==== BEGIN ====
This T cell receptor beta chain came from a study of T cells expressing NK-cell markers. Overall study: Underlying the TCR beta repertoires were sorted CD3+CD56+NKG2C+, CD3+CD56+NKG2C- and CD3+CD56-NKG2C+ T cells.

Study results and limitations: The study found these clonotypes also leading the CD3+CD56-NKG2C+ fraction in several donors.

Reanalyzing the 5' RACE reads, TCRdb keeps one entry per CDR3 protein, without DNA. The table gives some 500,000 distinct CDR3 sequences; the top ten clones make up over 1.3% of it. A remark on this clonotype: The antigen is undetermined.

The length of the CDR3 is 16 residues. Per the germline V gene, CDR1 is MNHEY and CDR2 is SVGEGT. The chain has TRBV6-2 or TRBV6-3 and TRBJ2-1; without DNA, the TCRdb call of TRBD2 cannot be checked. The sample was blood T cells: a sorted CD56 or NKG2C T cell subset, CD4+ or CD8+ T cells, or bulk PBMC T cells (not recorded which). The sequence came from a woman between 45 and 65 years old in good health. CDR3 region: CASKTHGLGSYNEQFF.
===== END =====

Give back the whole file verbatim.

This T cell receptor beta chain came from a study of T cells expressing NK-cell markers. Overall study: Underlying the TCR beta repertoires were sorted CD3+CD56+NKG2C+, CD3+CD56+NKG2C- and CD3+CD56-NKG2C+ T cells.

Study results and limitations: The study found these clonotypes also leading the CD3+CD56-NKG2C+ fraction in several donors.

Reanalyzing the 5' RACE reads, TCRdb keeps one entry per CDR3 protein, without DNA. The table gives some 500,000 distinct CDR3 sequences; the top ten clones make up over 1.3% of it. A remark on this clonotype: The antigen is undetermined.

The length of the CDR3 is 16 residues. Per the germline V gene, CDR1 is MNHEY and CDR2 is SVGEGT. The chain has TRBV6-2 or TRBV6-3 and TRBJ2-1; without DNA, the TCRdb call of TRBD2 cannot be checked. The sample was blood T cells: a sorted CD56 or NKG2C T cell subset, CD4+ or CD8+ T cells, or bulk PBMC T cells (not recorded which). The sequence came from a woman between 45 and 65 years old in good health. CDR3 region: CASKTHGLGSYNEQFF.